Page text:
I am reading: The Devil's Cub, Georgette Heyer - because Em's previous blog set me off on a happy revisiting of all GH's great books.
I'm listening to Natalie Merchant
I'm watching - well, about to: The Wire
Making me smile EASTER!
Last weekend I did a half marathon. It sounded like fun at the time. Besides, I really wanted the tee-shirt at the end. After all, how hard could it be to walk that far? Lots of people do it on a weekly basis.
Very hard, as it turns out. It gave me a lot of time to think. Hours and hours. And as I trudged along, I was aware of how like writing a novel it was.
This annual event is at Ahipara, right at the top of the North Island and it all takes place on
Are ultra marathoners real people? I don’t think so. It is inconceivable to even think about being that fit, that driven, that talented. Nora and Susan Elizabeth, Suzanne Brockmann, they are the ultras! We have our Downunders too; people who have been top of the game for many years. I’m not putting in names for fear of missing someone out. Insert your own choice of authors here.
Being a marathon writer, now that is something else. One can fantasise about that. We see them loping along ahead of us (insert names). In fact, they are looking good for the ultras too. To run alongside them one day...ah, what a thought. A very long shot, of course, but heck, dreams are free.
The reality is, however, that nothing can be achieved until the first half marathon is under the belt.
The only way to be a writer is to write. We know this but just as I find it more enjoyable to read fitness magazines rather than pulling on my shoes, it is easier to sit around, fantasising about the novels I want to write, rather than put in the hours.
The joy and the despair of the Ahipara race is that, because of the glorious long sweep of the bay, I could see the finish from the start line. From the moment I start a book, I always know my final scene, I just never know how I’ll get there. I set off, full of energy, fuelled by a mixture of excitement, hope, and trepidation.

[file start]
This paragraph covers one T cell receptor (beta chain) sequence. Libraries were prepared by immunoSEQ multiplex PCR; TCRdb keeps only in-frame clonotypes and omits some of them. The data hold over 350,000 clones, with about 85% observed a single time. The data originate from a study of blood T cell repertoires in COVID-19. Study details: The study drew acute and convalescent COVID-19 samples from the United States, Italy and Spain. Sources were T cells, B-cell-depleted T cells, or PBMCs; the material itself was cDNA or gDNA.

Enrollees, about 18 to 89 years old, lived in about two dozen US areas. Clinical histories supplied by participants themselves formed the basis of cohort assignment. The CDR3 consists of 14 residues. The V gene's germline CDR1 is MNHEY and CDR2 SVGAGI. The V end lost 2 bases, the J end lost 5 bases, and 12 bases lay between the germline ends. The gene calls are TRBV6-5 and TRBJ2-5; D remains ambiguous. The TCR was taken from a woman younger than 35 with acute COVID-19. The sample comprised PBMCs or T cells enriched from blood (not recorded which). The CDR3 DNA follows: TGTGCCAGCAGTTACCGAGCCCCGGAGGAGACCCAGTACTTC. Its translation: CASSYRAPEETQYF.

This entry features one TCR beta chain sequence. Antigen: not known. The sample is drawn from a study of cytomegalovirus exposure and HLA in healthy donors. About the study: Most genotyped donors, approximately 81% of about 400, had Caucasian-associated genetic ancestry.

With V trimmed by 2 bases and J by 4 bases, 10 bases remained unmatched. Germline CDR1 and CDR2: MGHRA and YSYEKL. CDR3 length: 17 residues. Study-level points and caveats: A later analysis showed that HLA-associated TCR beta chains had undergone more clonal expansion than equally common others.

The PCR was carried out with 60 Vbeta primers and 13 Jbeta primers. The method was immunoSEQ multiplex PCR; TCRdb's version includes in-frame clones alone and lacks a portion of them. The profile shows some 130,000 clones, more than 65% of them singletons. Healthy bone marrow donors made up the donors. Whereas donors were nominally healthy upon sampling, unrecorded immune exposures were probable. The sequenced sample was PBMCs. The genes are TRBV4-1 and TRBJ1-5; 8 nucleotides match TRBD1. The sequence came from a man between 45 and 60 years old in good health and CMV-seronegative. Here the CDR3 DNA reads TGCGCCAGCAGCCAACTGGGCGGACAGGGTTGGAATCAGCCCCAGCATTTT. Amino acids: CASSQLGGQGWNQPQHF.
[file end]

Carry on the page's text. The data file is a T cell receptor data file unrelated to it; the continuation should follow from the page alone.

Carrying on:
The first hour was great. The scenery was beautiful; wild waves rolling in. I was focused, with a strong sense of purpose.
During the second hour I realised the finish didn’t seem any closer. My cap kept blowing off and I’d have to chase back up the beach, losing time, losing ground (losing files, rewriting). Knees began to ache. The headwind did not let up, even for a minute.
Pain set in during the third hour. I hadn’t trained and developed blisters. I knew I wasn’t going to achieve the time I’d hoped for. If there’d been an off-ramp on that long, lonesome beach, I’d have been tempted to take it. But what would be the point in that? I’d always known that I was only doing the race, not to be competitive but to see if I could see it through. What did it matter that I’d just been overtaken by a woman with a push chair (I kid you not!). I was in a race by myself, for myself.
We write because we have stories we want to tell. In the end, much as we’d love to get them published, we write them for ourselves. To see if we can. It’s important to remember that.
Blisters made the final kilometres agonising but by then I was in the final chapters and nothing, nothing, was going to stop me. Getting across the finish line wasn’t even that magnificent. I was almost too tired to care. I didn’t get a placing, I didn’t achieve my time, I didn’t win a spot prize.
But I got my tee-shirt!
And you know, I did it. Next time, I’ll train, I’ll pack the elastoplasts. I’ll do it better. Just like the next book!
Any footsore/fingersore tales of pain or victory out there to share?